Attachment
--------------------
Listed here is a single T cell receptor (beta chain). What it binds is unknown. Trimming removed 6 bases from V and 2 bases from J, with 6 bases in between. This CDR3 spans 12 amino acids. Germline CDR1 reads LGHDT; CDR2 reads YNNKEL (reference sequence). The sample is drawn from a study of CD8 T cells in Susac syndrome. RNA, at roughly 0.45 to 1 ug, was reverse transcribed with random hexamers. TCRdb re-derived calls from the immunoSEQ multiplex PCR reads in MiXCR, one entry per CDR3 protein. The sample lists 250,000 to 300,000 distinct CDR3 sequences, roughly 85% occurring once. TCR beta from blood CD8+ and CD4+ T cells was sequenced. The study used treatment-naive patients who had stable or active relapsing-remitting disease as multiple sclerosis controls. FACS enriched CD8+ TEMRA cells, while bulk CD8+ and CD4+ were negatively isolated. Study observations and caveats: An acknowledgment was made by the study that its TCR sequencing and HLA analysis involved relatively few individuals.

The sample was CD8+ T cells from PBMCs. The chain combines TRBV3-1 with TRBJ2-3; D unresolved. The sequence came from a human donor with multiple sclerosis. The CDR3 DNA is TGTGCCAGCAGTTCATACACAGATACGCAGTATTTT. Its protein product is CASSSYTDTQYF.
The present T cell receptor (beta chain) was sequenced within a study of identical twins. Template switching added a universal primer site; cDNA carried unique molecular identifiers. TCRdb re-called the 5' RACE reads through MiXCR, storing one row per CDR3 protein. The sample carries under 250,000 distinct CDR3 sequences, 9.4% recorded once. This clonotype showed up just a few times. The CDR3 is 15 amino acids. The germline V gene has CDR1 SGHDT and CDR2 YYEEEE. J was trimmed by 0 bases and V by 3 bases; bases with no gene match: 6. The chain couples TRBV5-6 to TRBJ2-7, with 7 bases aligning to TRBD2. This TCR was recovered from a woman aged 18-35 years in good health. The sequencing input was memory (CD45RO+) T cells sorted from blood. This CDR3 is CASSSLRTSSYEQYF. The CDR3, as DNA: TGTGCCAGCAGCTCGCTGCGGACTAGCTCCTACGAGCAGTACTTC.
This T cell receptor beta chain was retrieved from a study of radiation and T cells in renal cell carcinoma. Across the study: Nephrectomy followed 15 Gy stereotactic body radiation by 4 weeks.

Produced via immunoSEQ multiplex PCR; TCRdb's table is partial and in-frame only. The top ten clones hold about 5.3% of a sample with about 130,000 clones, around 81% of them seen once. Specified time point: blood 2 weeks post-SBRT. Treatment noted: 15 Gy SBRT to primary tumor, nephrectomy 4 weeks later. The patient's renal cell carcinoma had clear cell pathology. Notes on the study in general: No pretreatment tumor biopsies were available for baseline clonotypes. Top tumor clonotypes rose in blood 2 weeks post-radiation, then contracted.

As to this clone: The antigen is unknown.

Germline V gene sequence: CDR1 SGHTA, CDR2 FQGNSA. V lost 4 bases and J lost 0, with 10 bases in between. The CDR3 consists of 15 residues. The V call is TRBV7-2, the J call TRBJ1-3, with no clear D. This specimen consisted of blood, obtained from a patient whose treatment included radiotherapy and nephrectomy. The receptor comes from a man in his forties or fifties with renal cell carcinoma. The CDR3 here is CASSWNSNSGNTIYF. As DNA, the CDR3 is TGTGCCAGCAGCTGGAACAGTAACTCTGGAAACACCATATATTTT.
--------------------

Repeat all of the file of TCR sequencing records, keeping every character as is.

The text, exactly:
Listed here is a single T cell receptor (beta chain). What it binds is unknown. Trimming removed 6 bases from V and 2 bases from J, with 6 bases in between. This CDR3 spans 12 amino acids. Germline CDR1 reads LGHDT; CDR2 reads YNNKEL (reference sequence). The sample is drawn from a study of CD8 T cells in Susac syndrome. RNA, at roughly 0.45 to 1 ug, was reverse transcribed with random hexamers. TCRdb re-derived calls from the immunoSEQ multiplex PCR reads in MiXCR, one entry per CDR3 protein. The sample lists 250,000 to 300,000 distinct CDR3 sequences, roughly 85% occurring once. TCR beta from blood CD8+ and CD4+ T cells was sequenced. The study used treatment-naive patients who had stable or active relapsing-remitting disease as multiple sclerosis controls. FACS enriched CD8+ TEMRA cells, while bulk CD8+ and CD4+ were negatively isolated. Study observations and caveats: An acknowledgment was made by the study that its TCR sequencing and HLA analysis involved relatively few individuals.

The sample was CD8+ T cells from PBMCs. The chain combines TRBV3-1 with TRBJ2-3; D unresolved. The sequence came from a human donor with multiple sclerosis. The CDR3 DNA is TGTGCCAGCAGTTCATACACAGATACGCAGTATTTT. Its protein product is CASSSYTDTQYF.
The present T cell receptor (beta chain) was sequenced within a study of identical twins. Template switching added a universal primer site; cDNA carried unique molecular identifiers. TCRdb re-called the 5' RACE reads through MiXCR, storing one row per CDR3 protein. The sample carries under 250,000 distinct CDR3 sequences, 9.4% recorded once. This clonotype showed up just a few times. The CDR3 is 15 amino acids. The germline V gene has CDR1 SGHDT and CDR2 YYEEEE. J was trimmed by 0 bases and V by 3 bases; bases with no gene match: 6. The chain couples TRBV5-6 to TRBJ2-7, with 7 bases aligning to TRBD2. This TCR was recovered from a woman aged 18-35 years in good health. The sequencing input was memory (CD45RO+) T cells sorted from blood. This CDR3 is CASSSLRTSSYEQYF. The CDR3, as DNA: TGTGCCAGCAGCTCGCTGCGGACTAGCTCCTACGAGCAGTACTTC.
This T cell receptor beta chain was retrieved from a study of radiation and T cells in renal cell carcinoma. Across the study: Nephrectomy followed 15 Gy stereotactic body radiation by 4 weeks.

Produced via immunoSEQ multiplex PCR; TCRdb's table is partial and in-frame only. The top ten clones hold about 5.3% of a sample with about 130,000 clones, around 81% of them seen once. Specified time point: blood 2 weeks post-SBRT. Treatment noted: 15 Gy SBRT to primary tumor, nephrectomy 4 weeks later. The patient's renal cell carcinoma had clear cell pathology. Notes on the study in general: No pretreatment tumor biopsies were available for baseline clonotypes. Top tumor clonotypes rose in blood 2 weeks post-radiation, then contracted.

As to this clone: The antigen is unknown.

Germline V gene sequence: CDR1 SGHTA, CDR2 FQGNSA. V lost 4 bases and J lost 0, with 10 bases in between. The CDR3 consists of 15 residues. The V call is TRBV7-2, the J call TRBJ1-3, with no clear D. This specimen consisted of blood, obtained from a patient whose treatment included radiotherapy and nephrectomy. The receptor comes from a man in his forties or fifties with renal cell carcinoma. The CDR3 here is CASSWNSNSGNTIYF. As DNA, the CDR3 is TGTGCCAGCAGCTGGAACAGTAACTCTGGAAACACCATATATTTT.